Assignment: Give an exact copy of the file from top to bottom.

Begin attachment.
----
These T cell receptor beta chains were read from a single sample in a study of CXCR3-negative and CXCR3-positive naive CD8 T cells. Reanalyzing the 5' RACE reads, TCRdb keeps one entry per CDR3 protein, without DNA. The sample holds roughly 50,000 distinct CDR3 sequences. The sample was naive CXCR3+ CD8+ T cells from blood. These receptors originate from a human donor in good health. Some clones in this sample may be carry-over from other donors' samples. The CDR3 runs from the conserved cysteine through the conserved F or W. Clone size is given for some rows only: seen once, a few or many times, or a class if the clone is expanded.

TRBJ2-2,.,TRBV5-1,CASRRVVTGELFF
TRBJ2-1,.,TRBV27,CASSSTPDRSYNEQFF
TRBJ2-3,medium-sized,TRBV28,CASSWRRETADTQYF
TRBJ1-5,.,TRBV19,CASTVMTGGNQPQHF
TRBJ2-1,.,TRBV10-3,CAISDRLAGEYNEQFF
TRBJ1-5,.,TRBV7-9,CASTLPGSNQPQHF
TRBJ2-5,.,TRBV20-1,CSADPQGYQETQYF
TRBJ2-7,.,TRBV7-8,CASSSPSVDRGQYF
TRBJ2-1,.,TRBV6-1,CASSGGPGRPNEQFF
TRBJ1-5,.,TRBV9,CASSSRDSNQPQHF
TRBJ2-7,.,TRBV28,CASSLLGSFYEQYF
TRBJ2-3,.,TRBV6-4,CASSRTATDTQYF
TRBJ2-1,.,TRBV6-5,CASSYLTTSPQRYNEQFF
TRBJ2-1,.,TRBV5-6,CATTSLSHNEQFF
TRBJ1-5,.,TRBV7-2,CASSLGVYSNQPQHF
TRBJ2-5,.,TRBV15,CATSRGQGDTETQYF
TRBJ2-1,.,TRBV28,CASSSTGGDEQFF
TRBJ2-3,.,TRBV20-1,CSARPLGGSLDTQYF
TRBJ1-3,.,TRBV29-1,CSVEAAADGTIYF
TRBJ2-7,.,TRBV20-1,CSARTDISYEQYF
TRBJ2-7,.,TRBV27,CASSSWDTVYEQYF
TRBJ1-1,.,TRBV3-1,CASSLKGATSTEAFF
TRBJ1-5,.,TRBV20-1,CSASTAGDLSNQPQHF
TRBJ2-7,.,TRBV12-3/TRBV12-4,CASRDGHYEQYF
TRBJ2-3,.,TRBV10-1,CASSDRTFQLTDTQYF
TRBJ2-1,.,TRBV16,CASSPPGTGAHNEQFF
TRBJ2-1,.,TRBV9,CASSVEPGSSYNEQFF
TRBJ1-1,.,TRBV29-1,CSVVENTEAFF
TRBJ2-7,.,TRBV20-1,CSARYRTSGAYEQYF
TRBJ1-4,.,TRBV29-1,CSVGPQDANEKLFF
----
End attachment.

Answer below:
These T cell receptor beta chains were read from a single sample in a study of CXCR3-negative and CXCR3-positive naive CD8 T cells. Reanalyzing the 5' RACE reads, TCRdb keeps one entry per CDR3 protein, without DNA. The sample holds roughly 50,000 distinct CDR3 sequences. The sample was naive CXCR3+ CD8+ T cells from blood. These receptors originate from a human donor in good health. Some clones in this sample may be carry-over from other donors' samples. The CDR3 runs from the conserved cysteine through the conserved F or W. Clone size is given for some rows only: seen once, a few or many times, or a class if the clone is expanded.

TRBJ2-2,.,TRBV5-1,CASRRVVTGELFF
TRBJ2-1,.,TRBV27,CASSSTPDRSYNEQFF
TRBJ2-3,medium-sized,TRBV28,CASSWRRETADTQYF
TRBJ1-5,.,TRBV19,CASTVMTGGNQPQHF
TRBJ2-1,.,TRBV10-3,CAISDRLAGEYNEQFF
TRBJ1-5,.,TRBV7-9,CASTLPGSNQPQHF
TRBJ2-5,.,TRBV20-1,CSADPQGYQETQYF
TRBJ2-7,.,TRBV7-8,CASSSPSVDRGQYF
TRBJ2-1,.,TRBV6-1,CASSGGPGRPNEQFF
TRBJ1-5,.,TRBV9,CASSSRDSNQPQHF
TRBJ2-7,.,TRBV28,CASSLLGSFYEQYF
TRBJ2-3,.,TRBV6-4,CASSRTATDTQYF
TRBJ2-1,.,TRBV6-5,CASSYLTTSPQRYNEQFF
TRBJ2-1,.,TRBV5-6,CATTSLSHNEQFF
TRBJ1-5,.,TRBV7-2,CASSLGVYSNQPQHF
TRBJ2-5,.,TRBV15,CATSRGQGDTETQYF
TRBJ2-1,.,TRBV28,CASSSTGGDEQFF
TRBJ2-3,.,TRBV20-1,CSARPLGGSLDTQYF
TRBJ1-3,.,TRBV29-1,CSVEAAADGTIYF
TRBJ2-7,.,TRBV20-1,CSARTDISYEQYF
TRBJ2-7,.,TRBV27,CASSSWDTVYEQYF
TRBJ1-1,.,TRBV3-1,CASSLKGATSTEAFF
TRBJ1-5,.,TRBV20-1,CSASTAGDLSNQPQHF
TRBJ2-7,.,TRBV12-3/TRBV12-4,CASRDGHYEQYF
TRBJ2-3,.,TRBV10-1,CASSDRTFQLTDTQYF
TRBJ2-1,.,TRBV16,CASSPPGTGAHNEQFF
TRBJ2-1,.,TRBV9,CASSVEPGSSYNEQFF
TRBJ1-1,.,TRBV29-1,CSVVENTEAFF
TRBJ2-7,.,TRBV20-1,CSARYRTSGAYEQYF
TRBJ1-4,.,TRBV29-1,CSVGPQDANEKLFF